As I vote on legislation passing through Parliament, I notice a steady stream of laws that we could not have passed were we still in the EU.
The most likely way through this impasse is a new agreement, sitting on top of the existing Protocol and introducing a new set of principles on how it operates. Such an agreement must preserve Northern Ireland’s constitutional status.
In the geo-political battle of ideas, between an open, liberal vision of government and society, and a more authoritarian template, the continent, overwhelmingly, is in the right column.
Should conservative parties pursue liberal-minded centrist support or compete against far-Right populists for working-class voters?
Today’s parliamentary bout provides an excellent opportunity to review other vital perspectives on the legislation – and see which approach might be closest to the Prime Minister’s own.
But, again and again, there is temptation to say nothing, do nothing and hope for things to turn around on their own. And that, in our current circumstances, won’t do.
It isn’t clear how Labour can meet Jeremy Hunt’s fiscal rules whilst still promising a huge investment to deliver” a green economy”.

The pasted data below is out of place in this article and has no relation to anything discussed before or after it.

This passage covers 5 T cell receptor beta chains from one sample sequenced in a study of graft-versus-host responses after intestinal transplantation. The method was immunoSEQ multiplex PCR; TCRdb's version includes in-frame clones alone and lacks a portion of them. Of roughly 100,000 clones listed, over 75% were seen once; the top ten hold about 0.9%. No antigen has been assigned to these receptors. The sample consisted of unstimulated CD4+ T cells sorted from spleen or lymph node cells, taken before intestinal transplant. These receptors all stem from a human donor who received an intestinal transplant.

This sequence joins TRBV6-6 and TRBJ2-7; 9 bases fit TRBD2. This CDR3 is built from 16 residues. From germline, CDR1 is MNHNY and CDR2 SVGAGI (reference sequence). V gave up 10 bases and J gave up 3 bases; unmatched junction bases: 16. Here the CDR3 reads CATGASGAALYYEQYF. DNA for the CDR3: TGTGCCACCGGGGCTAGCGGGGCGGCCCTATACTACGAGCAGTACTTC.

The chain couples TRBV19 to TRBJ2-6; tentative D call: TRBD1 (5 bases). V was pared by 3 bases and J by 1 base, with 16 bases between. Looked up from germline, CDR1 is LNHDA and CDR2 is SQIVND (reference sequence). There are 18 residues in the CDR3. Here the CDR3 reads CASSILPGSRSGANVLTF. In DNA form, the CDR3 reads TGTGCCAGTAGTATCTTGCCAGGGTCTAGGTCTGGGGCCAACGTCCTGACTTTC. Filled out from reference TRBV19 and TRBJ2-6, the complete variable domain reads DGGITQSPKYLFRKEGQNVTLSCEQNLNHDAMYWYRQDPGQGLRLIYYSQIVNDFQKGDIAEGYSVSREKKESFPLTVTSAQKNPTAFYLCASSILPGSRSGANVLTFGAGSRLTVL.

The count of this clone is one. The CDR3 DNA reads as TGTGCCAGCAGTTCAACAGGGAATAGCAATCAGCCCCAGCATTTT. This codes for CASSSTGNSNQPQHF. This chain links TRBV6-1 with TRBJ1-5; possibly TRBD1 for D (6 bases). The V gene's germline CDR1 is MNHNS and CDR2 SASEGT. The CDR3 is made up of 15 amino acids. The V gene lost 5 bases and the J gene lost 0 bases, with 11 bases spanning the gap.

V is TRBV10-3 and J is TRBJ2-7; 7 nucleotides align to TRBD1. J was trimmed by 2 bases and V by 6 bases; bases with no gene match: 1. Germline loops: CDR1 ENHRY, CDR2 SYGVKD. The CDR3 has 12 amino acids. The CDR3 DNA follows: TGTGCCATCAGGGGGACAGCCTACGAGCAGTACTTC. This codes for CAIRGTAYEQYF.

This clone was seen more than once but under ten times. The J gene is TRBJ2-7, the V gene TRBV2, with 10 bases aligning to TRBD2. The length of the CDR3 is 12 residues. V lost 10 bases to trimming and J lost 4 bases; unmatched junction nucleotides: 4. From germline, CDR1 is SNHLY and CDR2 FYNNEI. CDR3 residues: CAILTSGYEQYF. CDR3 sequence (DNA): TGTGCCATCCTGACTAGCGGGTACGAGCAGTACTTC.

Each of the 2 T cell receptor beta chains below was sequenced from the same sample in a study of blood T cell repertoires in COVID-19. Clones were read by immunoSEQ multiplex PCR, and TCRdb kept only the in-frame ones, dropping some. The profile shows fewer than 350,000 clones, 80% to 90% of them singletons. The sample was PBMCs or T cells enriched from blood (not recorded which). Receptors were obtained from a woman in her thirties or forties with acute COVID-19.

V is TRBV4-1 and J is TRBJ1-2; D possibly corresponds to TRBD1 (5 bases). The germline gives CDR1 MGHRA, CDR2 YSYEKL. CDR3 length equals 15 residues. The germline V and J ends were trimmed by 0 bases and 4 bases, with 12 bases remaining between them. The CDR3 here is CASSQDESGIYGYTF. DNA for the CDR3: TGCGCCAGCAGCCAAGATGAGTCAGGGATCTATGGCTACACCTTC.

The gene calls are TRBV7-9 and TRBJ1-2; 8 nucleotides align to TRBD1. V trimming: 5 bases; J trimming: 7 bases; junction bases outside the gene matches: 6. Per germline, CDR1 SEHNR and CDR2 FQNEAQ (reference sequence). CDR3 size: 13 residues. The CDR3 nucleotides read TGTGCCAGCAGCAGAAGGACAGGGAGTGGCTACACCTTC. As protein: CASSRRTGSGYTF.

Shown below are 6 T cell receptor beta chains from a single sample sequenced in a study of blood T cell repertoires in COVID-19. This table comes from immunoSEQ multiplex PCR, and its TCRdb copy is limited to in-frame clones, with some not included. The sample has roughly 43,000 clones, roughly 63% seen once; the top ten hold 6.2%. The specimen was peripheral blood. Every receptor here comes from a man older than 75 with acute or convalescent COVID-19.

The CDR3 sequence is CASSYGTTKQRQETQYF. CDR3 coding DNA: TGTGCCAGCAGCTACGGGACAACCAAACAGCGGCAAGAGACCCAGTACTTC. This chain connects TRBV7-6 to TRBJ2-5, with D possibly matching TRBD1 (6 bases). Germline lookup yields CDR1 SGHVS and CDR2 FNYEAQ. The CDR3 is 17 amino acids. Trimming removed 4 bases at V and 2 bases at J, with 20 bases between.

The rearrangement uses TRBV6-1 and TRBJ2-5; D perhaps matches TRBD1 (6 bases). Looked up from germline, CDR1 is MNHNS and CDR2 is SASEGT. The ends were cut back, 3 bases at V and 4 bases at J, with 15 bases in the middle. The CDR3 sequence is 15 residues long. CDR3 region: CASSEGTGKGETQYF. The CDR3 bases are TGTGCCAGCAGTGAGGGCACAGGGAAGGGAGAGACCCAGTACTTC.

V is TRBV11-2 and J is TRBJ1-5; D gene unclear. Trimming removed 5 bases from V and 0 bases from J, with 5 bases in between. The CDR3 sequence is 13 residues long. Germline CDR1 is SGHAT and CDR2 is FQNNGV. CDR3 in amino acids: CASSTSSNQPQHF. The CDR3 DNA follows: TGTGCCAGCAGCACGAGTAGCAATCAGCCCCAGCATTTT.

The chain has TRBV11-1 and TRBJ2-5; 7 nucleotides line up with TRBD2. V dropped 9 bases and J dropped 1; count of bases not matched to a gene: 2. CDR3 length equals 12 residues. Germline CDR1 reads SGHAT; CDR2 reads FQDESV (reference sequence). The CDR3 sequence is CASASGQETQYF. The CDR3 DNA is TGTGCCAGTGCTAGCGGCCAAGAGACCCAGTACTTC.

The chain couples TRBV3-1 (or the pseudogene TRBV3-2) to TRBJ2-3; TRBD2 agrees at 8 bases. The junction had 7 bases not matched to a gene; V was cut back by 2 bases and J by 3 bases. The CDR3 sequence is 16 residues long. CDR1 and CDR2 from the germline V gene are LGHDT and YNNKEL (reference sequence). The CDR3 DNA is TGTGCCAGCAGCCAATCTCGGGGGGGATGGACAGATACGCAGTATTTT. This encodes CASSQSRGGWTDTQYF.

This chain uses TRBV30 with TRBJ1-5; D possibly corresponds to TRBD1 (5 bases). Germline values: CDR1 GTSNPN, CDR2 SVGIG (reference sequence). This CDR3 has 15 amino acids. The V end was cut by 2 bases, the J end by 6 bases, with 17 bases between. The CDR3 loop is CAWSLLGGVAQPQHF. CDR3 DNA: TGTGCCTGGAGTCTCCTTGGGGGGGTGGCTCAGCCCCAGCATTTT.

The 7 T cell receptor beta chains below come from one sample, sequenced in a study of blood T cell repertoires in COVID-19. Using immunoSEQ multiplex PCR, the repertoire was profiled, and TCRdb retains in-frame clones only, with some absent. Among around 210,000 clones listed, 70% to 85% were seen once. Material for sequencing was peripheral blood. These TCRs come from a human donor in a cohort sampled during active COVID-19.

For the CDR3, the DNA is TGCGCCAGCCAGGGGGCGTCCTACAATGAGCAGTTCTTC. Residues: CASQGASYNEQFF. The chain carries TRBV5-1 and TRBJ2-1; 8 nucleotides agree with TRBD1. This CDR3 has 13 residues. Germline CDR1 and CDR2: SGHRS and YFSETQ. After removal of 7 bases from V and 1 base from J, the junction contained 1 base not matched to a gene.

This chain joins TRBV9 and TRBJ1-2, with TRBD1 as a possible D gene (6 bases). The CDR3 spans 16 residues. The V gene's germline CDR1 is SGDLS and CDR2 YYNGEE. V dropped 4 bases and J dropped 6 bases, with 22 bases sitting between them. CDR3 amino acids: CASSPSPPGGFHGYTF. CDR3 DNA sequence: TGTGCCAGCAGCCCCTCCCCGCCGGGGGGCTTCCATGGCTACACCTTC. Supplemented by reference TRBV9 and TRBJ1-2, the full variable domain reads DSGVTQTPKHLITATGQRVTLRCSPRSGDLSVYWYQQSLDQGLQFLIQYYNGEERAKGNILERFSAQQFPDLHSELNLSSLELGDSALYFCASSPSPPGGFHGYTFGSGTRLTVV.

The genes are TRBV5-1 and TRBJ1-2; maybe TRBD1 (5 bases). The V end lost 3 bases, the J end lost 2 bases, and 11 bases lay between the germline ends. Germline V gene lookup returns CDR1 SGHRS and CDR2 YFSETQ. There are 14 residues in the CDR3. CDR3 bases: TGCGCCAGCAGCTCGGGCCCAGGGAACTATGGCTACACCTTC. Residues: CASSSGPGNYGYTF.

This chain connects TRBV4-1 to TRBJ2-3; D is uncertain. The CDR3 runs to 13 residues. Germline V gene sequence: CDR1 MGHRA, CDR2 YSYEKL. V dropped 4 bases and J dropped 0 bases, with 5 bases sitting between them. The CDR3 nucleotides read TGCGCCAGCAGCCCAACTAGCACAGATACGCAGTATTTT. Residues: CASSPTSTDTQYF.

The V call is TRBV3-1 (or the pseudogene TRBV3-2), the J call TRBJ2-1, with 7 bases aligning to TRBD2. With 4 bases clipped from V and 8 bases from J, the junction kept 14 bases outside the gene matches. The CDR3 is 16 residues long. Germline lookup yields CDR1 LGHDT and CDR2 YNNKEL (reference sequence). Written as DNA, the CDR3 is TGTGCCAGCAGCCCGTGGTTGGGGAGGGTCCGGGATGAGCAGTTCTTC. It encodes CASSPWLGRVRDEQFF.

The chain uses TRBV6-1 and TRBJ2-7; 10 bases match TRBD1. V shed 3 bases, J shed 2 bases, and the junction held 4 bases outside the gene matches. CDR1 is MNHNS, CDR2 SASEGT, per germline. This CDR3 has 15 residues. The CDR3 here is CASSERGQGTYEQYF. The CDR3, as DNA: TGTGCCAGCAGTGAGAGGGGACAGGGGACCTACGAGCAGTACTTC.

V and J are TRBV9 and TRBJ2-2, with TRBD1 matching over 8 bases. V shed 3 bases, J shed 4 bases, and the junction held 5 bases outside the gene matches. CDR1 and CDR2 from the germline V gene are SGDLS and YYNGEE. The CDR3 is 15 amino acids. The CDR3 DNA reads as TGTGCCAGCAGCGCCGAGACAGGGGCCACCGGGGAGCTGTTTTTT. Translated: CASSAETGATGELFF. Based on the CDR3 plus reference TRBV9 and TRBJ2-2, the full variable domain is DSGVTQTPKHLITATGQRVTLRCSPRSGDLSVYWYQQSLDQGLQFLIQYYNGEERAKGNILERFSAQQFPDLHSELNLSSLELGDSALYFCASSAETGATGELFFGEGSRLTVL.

From renationalisation of the energy and train companies to a bonfire of environmental and employment regulations, taking back control from Brussels has opened a new range of possibilities that were previously off the menu.
We risk losing our manifesto commitment, enabled by Brexit, to end live animal exports for fattening and slaughter, as well as important measures to end puppy and kitten smuggling.
The average voter in the Red Wall cares more about the NHS, surging bills, and small boats than they do the exact regulatory environment chemical companies currently face.
His plan for 2024 is to say: “I may not be most exciting politician in the world. But I’m the more reliable of the two before you. What I promise I then deliver.” It’s unlikely to be enough on its own.
The Truss premiership proved a false dawn for free marketeers. But there is still an opportunity for the fortunes of Britain and the Conservative Party to revive.
The unions were small-c conservatives. They paraded under heraldic banners, had no truck with such new-fangled ideas as women’s rights, and wanted to keep every coal mine in the country open.
Our strong sense is that our competitors – we cite France particularly – are more focussed on choosing nominees who might be expected to advance national interests on the world stage.